Craiyon – AI-Generated Art With Amazing Results

Craiyon is an AI-image generator that has some pretty amazing results.

By Rick Gonzales | Updated


Some are calling it the “meme machine.” Some refer to it by its intention – an artificial intelligence image generator. And some just call it, well, fun. Whichever way you want to spin it, Craiyon is taking the internet by storm with the engaging, often weird, and crazy images it is producing.


Simply put and technically speaking, Craiyon is an AI-image generation tool. It is very simplistic in its use – just type in practically anything into the text prompt and for the next couple of minutes, the tool will work its way through building images based on the text request.

When it is complete, Craiyon spits out nine images that at once can be funny, surreal, crazy, and even nightmarish. The real fun comes with the results.



Using Craiyon is as simple as it sounds. Head on over to to get started. Once there, the landing page calls out its name and the statement “AI model drawing images from any prompt!”

Below that is a box asking, “what do you want to see?” From there, it comes down to imagination. Type in things like “elf on water skis,” or “King Kong on an airplane,” or even “Super Mario versus the Evil Dead.” Here is where the imagination can truly run wild. Craiyon doesn’t judge.

Sometimes, though, the wild imagination may not translate. Craiyon does have tips for those highly imaginative types. In their frequently asked questions section, one question posed is: Do you have any tips to create better images? Their answer – “It’s always a good idea to be specific. Here are a few keywords that can be interesting to experiment with: “illustration”, “photorealistic”, “high definition”… We’ve seen so many cool tricks from the community so you should definitely check what others do for inspiration!”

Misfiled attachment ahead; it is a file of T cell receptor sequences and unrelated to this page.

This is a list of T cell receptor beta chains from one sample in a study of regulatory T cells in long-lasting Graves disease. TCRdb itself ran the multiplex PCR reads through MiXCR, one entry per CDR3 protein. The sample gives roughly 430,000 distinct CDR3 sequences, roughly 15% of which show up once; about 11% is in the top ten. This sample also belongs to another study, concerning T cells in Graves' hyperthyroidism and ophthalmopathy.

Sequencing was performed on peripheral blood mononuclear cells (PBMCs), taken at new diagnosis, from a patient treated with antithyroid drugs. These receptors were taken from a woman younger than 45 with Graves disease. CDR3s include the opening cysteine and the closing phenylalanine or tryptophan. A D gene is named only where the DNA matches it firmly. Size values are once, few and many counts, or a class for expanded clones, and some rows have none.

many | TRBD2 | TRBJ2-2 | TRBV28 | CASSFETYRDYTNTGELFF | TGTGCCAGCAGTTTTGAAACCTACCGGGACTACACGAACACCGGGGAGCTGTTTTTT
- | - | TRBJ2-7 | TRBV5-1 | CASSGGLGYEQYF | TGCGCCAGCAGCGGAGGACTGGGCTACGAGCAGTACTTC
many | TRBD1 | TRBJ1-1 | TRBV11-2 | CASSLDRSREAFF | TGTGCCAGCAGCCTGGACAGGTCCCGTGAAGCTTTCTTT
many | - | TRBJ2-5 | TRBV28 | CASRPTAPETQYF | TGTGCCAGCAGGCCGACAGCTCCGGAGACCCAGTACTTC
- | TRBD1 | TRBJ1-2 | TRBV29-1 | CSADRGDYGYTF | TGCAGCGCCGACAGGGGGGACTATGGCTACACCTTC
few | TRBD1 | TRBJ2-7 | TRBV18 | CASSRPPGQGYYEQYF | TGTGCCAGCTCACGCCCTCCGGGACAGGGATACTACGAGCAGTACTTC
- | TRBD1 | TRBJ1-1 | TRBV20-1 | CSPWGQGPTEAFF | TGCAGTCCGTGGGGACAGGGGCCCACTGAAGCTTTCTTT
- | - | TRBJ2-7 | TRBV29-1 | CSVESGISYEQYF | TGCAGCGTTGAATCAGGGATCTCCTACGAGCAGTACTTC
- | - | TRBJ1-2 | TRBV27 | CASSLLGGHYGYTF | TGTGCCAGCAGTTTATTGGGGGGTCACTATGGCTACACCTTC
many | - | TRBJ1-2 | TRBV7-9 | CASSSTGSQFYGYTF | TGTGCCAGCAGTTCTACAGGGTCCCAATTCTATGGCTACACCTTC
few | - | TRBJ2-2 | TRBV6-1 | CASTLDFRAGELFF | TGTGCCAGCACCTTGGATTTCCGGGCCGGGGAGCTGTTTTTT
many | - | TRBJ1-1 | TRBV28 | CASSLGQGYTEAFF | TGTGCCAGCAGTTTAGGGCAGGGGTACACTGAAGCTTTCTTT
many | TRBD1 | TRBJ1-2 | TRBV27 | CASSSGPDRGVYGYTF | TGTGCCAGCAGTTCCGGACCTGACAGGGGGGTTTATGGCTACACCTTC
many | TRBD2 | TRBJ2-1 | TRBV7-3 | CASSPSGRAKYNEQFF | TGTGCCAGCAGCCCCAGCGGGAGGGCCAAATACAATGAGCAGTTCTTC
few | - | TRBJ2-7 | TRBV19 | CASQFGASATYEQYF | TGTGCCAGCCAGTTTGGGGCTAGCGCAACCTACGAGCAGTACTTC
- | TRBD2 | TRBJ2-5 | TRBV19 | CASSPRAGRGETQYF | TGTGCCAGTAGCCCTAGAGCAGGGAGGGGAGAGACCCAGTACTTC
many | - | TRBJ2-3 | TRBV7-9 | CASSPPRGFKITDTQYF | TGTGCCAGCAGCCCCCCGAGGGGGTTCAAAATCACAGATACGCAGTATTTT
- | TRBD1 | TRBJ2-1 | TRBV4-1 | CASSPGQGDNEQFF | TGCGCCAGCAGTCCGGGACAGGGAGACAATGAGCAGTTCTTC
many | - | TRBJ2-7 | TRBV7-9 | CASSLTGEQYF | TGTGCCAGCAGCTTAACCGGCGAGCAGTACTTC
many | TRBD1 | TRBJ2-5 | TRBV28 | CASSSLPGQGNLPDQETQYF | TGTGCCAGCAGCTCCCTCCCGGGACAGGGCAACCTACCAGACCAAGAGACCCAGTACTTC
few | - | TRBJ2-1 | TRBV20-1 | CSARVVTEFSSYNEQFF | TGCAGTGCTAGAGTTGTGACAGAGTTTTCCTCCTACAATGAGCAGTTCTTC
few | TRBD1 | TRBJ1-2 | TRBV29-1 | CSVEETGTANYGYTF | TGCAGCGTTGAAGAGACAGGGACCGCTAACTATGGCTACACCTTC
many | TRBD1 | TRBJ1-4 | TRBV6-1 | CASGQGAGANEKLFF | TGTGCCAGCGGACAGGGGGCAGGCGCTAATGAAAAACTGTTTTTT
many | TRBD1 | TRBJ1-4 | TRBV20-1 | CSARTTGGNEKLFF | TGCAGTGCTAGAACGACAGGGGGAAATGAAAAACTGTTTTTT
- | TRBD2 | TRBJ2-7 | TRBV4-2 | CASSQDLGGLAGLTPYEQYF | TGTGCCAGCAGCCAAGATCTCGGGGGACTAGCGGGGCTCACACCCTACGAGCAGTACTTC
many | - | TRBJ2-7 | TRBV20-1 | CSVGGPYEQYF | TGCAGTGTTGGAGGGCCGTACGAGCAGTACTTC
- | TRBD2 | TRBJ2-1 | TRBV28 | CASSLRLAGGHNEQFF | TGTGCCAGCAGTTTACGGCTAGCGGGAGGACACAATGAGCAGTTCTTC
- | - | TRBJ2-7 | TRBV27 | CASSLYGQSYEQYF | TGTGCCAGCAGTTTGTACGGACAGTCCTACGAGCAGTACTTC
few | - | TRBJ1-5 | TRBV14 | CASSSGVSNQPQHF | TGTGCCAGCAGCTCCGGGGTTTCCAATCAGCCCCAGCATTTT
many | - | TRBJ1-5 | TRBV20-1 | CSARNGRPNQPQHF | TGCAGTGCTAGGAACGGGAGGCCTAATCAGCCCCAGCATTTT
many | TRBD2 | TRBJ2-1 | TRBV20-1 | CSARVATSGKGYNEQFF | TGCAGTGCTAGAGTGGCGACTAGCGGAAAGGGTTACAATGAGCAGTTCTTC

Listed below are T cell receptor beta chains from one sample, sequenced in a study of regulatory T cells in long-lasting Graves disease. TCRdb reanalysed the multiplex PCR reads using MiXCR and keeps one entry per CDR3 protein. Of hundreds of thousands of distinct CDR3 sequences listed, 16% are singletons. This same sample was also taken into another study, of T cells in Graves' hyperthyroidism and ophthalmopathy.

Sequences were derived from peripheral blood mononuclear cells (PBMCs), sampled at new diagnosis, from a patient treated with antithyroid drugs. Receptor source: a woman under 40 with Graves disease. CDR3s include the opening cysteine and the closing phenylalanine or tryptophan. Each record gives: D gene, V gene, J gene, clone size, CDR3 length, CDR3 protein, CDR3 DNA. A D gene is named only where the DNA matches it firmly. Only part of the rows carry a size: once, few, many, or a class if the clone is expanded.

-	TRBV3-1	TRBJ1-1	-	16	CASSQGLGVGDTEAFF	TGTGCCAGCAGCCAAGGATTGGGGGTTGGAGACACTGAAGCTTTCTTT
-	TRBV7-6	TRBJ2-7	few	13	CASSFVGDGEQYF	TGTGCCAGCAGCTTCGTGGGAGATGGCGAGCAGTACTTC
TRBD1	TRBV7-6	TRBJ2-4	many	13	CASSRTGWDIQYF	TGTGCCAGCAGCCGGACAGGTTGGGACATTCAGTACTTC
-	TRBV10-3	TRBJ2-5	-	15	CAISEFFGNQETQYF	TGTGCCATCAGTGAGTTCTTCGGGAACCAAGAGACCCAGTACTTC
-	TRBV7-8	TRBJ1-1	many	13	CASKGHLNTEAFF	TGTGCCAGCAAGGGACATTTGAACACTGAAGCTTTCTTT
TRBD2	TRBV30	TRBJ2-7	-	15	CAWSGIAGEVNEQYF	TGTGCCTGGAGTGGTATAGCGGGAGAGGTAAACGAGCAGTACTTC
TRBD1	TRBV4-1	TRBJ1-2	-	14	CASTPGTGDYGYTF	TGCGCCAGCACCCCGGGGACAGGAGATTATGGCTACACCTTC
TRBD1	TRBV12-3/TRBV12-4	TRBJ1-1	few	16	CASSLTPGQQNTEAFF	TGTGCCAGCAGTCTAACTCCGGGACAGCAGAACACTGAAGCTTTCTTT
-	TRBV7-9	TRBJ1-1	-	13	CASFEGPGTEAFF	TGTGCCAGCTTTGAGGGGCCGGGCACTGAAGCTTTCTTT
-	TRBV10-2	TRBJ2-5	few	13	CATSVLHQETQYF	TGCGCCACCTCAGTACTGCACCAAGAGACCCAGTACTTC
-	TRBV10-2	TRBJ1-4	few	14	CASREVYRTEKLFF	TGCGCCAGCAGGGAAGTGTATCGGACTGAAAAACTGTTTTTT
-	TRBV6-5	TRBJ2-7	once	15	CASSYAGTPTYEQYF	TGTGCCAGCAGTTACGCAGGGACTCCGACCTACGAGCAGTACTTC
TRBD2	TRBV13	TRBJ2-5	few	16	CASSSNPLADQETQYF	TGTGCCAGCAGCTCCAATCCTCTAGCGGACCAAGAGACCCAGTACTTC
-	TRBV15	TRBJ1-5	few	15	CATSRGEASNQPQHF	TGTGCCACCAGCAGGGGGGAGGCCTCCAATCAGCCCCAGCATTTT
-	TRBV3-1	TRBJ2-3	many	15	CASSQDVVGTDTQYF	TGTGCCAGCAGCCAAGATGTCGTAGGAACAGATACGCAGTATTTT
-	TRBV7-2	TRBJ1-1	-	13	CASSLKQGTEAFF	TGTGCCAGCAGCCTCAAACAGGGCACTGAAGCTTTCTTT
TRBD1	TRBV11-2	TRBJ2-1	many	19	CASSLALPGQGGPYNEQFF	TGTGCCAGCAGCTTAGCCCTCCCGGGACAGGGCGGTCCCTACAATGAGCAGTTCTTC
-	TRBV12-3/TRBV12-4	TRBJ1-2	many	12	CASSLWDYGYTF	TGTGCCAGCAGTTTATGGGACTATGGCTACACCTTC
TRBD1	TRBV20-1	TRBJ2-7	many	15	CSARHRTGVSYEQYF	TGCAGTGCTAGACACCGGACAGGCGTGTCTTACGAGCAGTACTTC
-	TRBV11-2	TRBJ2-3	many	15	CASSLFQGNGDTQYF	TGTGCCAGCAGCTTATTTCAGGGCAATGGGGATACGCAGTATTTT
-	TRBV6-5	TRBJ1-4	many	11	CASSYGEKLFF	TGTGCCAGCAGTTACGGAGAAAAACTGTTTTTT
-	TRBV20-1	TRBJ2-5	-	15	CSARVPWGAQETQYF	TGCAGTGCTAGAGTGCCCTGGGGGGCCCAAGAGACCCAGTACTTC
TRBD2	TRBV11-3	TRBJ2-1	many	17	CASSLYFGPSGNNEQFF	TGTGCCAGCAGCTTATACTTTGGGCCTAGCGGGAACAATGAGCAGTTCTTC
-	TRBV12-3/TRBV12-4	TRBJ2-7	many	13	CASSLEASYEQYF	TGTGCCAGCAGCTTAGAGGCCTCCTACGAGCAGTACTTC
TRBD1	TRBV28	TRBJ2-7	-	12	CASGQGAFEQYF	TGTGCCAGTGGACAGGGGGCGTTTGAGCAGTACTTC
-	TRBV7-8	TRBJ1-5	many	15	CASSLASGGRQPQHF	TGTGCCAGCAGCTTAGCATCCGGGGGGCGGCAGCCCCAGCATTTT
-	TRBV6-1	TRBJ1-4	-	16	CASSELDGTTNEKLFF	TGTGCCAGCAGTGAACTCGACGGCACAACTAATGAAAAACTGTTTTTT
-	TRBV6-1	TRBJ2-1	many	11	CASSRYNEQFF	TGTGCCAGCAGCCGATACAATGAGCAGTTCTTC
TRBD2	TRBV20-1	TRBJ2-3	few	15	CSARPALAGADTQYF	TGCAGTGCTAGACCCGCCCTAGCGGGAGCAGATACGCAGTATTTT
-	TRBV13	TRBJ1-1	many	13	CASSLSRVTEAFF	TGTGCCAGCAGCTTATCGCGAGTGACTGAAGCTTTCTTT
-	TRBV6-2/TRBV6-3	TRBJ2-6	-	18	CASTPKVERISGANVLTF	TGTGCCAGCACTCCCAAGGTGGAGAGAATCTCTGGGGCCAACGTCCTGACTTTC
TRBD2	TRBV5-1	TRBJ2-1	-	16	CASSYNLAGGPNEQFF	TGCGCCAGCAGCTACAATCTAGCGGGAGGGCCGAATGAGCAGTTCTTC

And it is true. There have been thousands and thousands of creations using Craiyon, some of which can be classified as “scary.” Need examples of Craiyon’s completed works? Many have been posted on social media, so check some of these out. Thanos looking for his mom in Walmart. Drunk shirtless guys wandering around Mordor. Not enough? Check out these tweets below.

As you can see, the only limit will be your imagination. Let the imagination loose, type in what you wish to see, and two and a half minutes or so later, the results will be ready.


When Craiyon first hit the internet and became the rage, it wasn’t known as Craiyon. The first name it was given by creator Boris Dayma was DALL-E Mini.

Dayma, who is a machine learning consultant working out of Houston, Texas, says his fascination with artificial intelligence image generation came from the original DALL-E research paper. This fascination led Dayma to the 2021 JAX/FLAX Community Week.

There he was able to put together the first iteration of Craiyon, which he called DALL-E mini.

An issue arose from Dayma calling his AI the “DALL-E mini,” as it caused confusion with the original DALL-E. OpenAI, who created both the original DALL-E and DALL-E 2 projects then asked Dayma if he could change the name of his, which he did to Craiyon.


When Dayma first released Craiyon (formerly DALL-E mini), it produced images that were very low-quality, and many times were very hard to recognize. But as time has gone on, Dayma continues to improve the AI.